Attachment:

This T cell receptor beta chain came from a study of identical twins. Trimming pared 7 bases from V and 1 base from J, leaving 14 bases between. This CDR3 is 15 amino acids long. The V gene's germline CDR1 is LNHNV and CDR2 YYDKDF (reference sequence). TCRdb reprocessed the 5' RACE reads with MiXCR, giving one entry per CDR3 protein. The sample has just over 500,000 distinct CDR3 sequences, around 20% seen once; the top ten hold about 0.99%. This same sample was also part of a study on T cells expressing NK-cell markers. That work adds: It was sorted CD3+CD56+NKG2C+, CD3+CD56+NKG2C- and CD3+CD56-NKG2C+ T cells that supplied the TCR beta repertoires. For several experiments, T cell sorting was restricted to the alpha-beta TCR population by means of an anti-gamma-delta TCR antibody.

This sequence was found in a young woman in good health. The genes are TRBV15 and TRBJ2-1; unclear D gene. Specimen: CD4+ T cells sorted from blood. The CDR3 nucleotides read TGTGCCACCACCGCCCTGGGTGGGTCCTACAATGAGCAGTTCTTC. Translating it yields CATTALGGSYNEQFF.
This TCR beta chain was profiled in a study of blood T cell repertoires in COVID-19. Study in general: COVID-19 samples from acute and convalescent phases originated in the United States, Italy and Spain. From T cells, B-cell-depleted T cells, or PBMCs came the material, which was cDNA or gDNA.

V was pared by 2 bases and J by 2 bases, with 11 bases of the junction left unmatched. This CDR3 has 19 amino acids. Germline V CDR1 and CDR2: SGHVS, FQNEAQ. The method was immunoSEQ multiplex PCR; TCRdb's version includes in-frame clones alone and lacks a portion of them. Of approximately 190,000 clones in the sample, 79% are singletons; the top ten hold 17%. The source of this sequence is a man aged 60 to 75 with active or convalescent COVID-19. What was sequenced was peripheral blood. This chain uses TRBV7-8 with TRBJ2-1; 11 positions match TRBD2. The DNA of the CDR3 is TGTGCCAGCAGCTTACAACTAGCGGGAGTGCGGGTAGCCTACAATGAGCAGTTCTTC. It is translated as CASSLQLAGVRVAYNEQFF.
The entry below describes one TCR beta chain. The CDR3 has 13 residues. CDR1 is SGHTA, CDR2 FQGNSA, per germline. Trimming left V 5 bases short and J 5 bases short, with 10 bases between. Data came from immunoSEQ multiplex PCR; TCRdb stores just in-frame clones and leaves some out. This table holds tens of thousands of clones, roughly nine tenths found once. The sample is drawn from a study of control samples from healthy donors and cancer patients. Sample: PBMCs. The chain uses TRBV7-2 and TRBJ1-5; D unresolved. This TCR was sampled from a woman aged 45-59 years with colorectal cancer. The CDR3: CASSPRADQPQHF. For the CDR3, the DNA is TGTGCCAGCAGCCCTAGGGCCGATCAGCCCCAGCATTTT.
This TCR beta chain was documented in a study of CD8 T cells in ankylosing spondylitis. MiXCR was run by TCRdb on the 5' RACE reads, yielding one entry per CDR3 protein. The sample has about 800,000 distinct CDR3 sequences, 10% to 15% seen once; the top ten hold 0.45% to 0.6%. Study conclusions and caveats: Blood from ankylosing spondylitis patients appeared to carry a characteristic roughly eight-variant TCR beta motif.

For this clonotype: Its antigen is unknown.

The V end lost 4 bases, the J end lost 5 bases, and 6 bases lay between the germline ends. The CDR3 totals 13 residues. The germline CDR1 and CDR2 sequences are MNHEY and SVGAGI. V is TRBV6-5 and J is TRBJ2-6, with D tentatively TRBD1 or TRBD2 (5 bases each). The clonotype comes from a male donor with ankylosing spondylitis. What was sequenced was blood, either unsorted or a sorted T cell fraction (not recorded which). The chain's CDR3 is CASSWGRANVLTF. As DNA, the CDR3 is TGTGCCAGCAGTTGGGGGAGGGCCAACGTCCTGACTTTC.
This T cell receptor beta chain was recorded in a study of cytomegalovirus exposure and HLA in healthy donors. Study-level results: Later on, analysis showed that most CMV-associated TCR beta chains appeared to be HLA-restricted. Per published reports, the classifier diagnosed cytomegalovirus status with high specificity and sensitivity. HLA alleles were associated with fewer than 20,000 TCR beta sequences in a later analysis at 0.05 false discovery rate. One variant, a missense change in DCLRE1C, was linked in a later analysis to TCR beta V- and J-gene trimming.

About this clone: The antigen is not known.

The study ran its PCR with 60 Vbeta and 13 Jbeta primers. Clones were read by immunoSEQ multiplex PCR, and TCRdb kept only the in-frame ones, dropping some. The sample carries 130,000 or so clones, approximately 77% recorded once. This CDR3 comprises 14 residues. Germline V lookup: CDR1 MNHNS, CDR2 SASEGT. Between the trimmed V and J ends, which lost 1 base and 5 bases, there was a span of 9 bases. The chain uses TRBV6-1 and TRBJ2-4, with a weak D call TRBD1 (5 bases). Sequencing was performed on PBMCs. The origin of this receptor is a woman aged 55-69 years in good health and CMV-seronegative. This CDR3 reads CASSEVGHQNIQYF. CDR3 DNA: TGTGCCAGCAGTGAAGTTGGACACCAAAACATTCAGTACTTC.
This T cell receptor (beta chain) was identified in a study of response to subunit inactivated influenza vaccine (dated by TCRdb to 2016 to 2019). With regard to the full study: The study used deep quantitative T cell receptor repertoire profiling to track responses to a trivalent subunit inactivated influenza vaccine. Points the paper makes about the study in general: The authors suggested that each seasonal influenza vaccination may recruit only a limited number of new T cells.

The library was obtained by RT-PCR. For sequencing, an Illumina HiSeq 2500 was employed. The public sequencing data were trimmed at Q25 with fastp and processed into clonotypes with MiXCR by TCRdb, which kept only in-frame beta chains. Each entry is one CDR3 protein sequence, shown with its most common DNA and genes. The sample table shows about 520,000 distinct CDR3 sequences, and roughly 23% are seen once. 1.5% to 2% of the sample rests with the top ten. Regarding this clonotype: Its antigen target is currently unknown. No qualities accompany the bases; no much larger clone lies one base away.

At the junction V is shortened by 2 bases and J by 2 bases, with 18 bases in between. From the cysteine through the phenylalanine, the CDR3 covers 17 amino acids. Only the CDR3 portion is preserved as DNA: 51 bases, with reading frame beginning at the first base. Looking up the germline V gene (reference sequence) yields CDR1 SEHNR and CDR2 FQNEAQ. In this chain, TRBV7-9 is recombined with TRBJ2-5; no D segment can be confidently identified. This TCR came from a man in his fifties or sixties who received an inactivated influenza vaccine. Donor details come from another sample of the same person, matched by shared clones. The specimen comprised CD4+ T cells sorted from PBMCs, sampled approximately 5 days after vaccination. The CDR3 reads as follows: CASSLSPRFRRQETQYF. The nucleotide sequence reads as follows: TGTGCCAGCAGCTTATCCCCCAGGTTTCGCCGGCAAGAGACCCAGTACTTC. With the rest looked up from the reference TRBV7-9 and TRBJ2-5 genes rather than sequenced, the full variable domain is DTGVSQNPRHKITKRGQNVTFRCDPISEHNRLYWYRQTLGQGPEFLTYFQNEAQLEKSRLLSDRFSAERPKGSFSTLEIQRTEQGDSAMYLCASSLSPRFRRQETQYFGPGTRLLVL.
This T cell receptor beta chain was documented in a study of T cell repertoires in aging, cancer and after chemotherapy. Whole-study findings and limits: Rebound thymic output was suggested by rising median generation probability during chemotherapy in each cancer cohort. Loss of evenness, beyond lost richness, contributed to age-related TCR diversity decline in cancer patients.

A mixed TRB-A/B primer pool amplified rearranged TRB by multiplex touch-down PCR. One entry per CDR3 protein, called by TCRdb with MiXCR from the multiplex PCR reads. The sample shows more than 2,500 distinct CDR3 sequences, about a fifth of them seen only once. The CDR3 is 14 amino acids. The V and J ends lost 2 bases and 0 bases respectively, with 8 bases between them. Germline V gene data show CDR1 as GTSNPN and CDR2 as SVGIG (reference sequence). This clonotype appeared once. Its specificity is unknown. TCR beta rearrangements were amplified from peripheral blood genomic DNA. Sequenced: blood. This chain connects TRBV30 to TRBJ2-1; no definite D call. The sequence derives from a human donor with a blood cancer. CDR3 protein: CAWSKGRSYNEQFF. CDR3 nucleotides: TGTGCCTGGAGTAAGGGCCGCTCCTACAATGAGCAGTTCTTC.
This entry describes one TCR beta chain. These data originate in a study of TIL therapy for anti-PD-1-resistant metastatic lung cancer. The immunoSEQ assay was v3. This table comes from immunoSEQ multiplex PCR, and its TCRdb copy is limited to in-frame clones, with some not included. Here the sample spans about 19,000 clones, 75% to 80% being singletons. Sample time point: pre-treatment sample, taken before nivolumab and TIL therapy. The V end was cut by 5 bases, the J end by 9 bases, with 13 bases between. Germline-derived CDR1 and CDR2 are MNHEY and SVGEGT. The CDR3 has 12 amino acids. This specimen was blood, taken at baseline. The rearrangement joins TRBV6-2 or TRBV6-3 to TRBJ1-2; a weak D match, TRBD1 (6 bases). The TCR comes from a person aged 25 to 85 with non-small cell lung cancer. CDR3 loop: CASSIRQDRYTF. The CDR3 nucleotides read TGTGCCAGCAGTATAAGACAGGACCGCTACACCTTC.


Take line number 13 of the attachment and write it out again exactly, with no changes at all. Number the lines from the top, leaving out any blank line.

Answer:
The library was obtained by RT-PCR. For sequencing, an Illumina HiSeq 2500 was employed. The public sequencing data were trimmed at Q25 with fastp and processed into clonotypes with MiXCR by TCRdb, which kept only in-frame beta chains. Each entry is one CDR3 protein sequence, shown with its most common DNA and genes. The sample table shows about 520,000 distinct CDR3 sequences, and roughly 23% are seen once. 1.5% to 2% of the sample rests with the top ten. Regarding this clonotype: Its antigen target is currently unknown. No qualities accompany the bases; no much larger clone lies one base away.